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The Man Who Introduced the World to Bob Marley - Chris Blackwell

Chris Blackwell, multi-faceted businessman was born in London, England. He founded the world-famous music production company Island Records. He is best known for fruitful business deals such as introducing the world to Bob Marley and reggae music. For a description of other facets of his life and achievements, read on…


Chris Blackwell, inductee in the Rock and Roll Hall of Fame, record producer, Island Records founder, luxury resorts owner… is best known for introducing the world to Bob Marley. According to the Rock and Roll Hall of Fame, to which Blackwell was inducted in 2001, he is “the single person most responsible for turning the world on to reggae music." He has also fostered the careers of a large number of superstar artistes like Steve Winwood, Chronixx, and U2.

Having launched independent label Island Records at the age of 22, Blackwell traversed from his rather posh English upbringing to the seedier world of the recording business. Blackwell built his music business for over four decades, becoming one of the most respected and loved figures in a business where that combination is rare.

While his ability to spot talent is remarkable, he had one oversight along the way-- Elton John. When asked about having turned down the opportunity to work with “Rocket Man,” Blackwell turns introspective. “It was a bad, bad decision. He (Elton John) was so shy. I just felt he wasn’t somebody who would make it on stage.”

Fortunately, this decision was just a small part of a bigger picture. After selling his record label for $300 million, he shifted into the hotel business. First stop was Miami and then a lucrative turn to Jamaica. He credits his mom, a woman turning 104 this year, with inspiring him to buy Goldeneye in Jamaica. “She liked the place and liked to swim there and asked me if I’d consider buying it for her. That’s what I did.”

He bought Ian Fleming’s home, Goldeneye, which he turned into the core of a luxury resort. Around this luxury resort, he created and runs a company called Island Outpost, which owns several resorts in Jamaica. He was also an early pioneer into revitalizing Miami’s South Beach and owned 10 hotels there at one point, including the Marlin.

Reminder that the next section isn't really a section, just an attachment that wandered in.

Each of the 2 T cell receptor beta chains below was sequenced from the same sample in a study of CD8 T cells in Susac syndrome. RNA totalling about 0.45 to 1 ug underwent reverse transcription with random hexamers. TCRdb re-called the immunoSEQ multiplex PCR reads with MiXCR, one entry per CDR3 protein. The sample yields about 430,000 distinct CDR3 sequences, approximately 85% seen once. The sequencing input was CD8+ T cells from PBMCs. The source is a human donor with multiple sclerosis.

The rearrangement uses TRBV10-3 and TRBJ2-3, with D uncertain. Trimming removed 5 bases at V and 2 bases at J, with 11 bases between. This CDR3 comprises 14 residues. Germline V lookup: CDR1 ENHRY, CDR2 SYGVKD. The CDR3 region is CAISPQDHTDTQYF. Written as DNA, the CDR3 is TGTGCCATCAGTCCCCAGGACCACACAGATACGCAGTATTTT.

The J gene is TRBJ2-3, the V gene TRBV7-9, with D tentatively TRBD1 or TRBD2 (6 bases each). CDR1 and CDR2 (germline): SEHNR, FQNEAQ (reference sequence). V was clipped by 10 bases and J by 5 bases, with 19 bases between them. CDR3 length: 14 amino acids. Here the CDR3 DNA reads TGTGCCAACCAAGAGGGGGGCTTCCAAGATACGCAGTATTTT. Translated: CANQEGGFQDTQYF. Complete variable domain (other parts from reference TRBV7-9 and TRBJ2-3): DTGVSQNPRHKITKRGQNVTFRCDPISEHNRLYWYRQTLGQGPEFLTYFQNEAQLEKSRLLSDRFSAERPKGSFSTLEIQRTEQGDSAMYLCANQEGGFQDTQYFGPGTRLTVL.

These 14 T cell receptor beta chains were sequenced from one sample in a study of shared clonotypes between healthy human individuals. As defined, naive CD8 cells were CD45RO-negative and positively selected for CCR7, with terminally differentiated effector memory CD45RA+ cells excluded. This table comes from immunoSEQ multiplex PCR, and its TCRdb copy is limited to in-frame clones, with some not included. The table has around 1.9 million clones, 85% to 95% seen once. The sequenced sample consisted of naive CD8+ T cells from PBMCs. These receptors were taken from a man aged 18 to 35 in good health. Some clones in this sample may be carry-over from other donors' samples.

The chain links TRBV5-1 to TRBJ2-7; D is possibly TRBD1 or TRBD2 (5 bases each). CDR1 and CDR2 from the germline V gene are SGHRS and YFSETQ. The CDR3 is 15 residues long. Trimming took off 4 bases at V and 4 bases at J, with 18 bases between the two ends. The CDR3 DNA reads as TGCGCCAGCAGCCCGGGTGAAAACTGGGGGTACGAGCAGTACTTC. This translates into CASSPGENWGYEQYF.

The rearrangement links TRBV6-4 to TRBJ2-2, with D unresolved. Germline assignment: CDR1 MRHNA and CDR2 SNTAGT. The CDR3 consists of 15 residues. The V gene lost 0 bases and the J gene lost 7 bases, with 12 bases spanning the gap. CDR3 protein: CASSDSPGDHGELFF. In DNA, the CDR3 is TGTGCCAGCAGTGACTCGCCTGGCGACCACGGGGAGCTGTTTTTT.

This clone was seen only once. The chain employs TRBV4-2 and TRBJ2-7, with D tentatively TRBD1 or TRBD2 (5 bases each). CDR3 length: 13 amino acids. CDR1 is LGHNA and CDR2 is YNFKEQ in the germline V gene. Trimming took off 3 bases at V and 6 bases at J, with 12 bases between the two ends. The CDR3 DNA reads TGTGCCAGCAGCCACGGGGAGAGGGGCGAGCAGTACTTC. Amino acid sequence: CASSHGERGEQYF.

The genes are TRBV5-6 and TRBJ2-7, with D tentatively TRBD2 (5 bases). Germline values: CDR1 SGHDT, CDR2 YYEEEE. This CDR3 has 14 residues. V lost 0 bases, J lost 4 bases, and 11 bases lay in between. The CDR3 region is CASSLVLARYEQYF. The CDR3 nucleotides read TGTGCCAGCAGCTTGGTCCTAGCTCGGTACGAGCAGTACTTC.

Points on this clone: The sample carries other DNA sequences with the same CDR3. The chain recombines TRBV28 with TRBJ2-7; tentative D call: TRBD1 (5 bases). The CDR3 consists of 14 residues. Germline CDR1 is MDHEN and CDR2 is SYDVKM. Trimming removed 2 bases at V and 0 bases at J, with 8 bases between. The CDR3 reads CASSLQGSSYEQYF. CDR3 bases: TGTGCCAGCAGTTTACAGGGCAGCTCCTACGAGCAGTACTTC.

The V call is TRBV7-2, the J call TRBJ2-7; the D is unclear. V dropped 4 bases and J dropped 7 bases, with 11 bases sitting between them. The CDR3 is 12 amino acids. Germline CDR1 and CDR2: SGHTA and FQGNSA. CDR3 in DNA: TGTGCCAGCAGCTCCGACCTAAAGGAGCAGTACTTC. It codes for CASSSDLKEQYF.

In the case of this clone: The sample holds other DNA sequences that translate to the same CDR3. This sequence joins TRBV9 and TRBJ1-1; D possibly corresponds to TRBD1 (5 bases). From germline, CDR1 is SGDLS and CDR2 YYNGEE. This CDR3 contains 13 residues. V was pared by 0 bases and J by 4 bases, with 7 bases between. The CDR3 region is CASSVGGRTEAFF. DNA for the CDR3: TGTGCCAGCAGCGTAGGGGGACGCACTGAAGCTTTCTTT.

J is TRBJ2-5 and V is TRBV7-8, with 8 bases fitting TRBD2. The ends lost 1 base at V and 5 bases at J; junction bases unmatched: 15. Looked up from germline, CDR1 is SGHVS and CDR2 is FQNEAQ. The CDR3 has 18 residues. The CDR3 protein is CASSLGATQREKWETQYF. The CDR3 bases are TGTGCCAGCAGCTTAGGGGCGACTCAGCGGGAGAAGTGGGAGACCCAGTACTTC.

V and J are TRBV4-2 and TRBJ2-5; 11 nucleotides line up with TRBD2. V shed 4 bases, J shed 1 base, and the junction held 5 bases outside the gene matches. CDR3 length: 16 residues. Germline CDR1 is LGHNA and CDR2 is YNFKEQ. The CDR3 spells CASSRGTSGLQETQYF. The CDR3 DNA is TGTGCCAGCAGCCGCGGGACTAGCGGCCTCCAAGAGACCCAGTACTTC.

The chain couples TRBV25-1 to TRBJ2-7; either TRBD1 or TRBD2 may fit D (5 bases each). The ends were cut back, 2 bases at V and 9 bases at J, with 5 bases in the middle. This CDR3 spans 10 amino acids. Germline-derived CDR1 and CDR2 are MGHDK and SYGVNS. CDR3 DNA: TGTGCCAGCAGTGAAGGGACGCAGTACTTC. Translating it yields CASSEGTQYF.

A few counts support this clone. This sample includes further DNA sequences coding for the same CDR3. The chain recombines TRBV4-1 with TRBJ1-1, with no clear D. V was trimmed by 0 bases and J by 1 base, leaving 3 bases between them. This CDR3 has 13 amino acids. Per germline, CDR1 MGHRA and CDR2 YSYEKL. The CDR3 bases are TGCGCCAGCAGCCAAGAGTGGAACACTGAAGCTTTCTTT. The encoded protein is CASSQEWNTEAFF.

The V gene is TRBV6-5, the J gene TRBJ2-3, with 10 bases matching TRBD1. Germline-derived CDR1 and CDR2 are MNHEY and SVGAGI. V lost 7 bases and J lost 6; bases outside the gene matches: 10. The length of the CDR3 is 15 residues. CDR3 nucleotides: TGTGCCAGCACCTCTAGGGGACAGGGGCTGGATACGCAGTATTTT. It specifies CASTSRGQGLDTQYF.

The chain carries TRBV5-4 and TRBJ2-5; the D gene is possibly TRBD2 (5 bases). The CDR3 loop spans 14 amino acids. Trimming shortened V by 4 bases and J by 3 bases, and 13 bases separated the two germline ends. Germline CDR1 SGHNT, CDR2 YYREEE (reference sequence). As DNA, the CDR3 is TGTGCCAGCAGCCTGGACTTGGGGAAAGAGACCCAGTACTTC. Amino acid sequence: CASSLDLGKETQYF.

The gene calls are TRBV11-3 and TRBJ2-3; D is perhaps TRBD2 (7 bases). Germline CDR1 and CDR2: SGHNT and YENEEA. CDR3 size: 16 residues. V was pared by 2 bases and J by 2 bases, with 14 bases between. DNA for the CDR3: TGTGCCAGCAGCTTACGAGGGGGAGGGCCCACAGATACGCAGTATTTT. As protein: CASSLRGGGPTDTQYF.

In 2009, Blackwell introduced his own line of rum. Blackwell Black Gold, taps into his family’s legacy of rum production when they owned both the J Wray & Nephew — Wray and Nephew White Overproof Rum (126 proof) — and Appleton Distilleries.

With several luxury resorts and a brand of rum to his name, he still has moments of wonder. Wonder about what he’ll do when he grows up, when he gets old. Until then, we’ll have to wait to see what direction he travels.


Christopher Percy Gordon Blackwell was born into an elite family of an Irish father and Jamaican mother in London, England. Blackwell’s father was from the clan that founded Crosse & Blackwell, which makes chutneys and fancy relishes and such. Chris grew up on an estate in Jamaica but was sent off to the posh English boarding school, Harrow (Winston Churchill went there). There, Blackwell bridled over the discipline and the fancy uniforms, replete with straw boaters.

Back in Jamaica, Blackwell’s then-divorced mother Blanche, had become friendly with Ian Fleming, the former British secret service agent turned writer. He had begun to churn out a series of pulpy novels based on the exploits of a spy named Bond. James Bond. Fleming built a house he named ‘Goldeneye’ near the Blackwells and in 1962, young Chris worked on the film Dr No, which was partly shot in Jamaica near Goldeneye.


Blackwell’s story can’t be disentangled from Marley’s and vice versa. The two transformed each other’s lives and careers in ways that would change the world of music too. “When he saw Marley, he realized that if reggae stayed as it was, it would be like calypso -- small-time music. So he decided to make it into rock music, says Wayne Jobson, a producer, musician and longtime friend of Blackwell’s, whose cousin Diane was Marley’s attorney. “Chris flooded the rock market and the college market, got The Wailers to open for Traffic and delivered it to the rock’n’roll audience. He saw that Bob had the charisma to be a rock star.”

His genius was to find Bob Marley and promote him as a rock star and not just some reggae artiste, or finding South Beach or U2 or Cat Stevens or Traffic, early on. Nowadays he markets an enticingly authentic Jamaican experience, in sharp contrast to the all-inclusive mass tourism impulse that predominates these days. It works. Rarely is someone so successful just by being his own man, and in his case, a Jamaican man.


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Jacqueline Cameron is an editor/writer with years of writing experience running the gamut from blogging to reporting. She lives in Kingston, Jamaica and is the chief writer for the Jamaica So Nice Blog. She is a trained engineer and musician and loves to see people transformed through her work.

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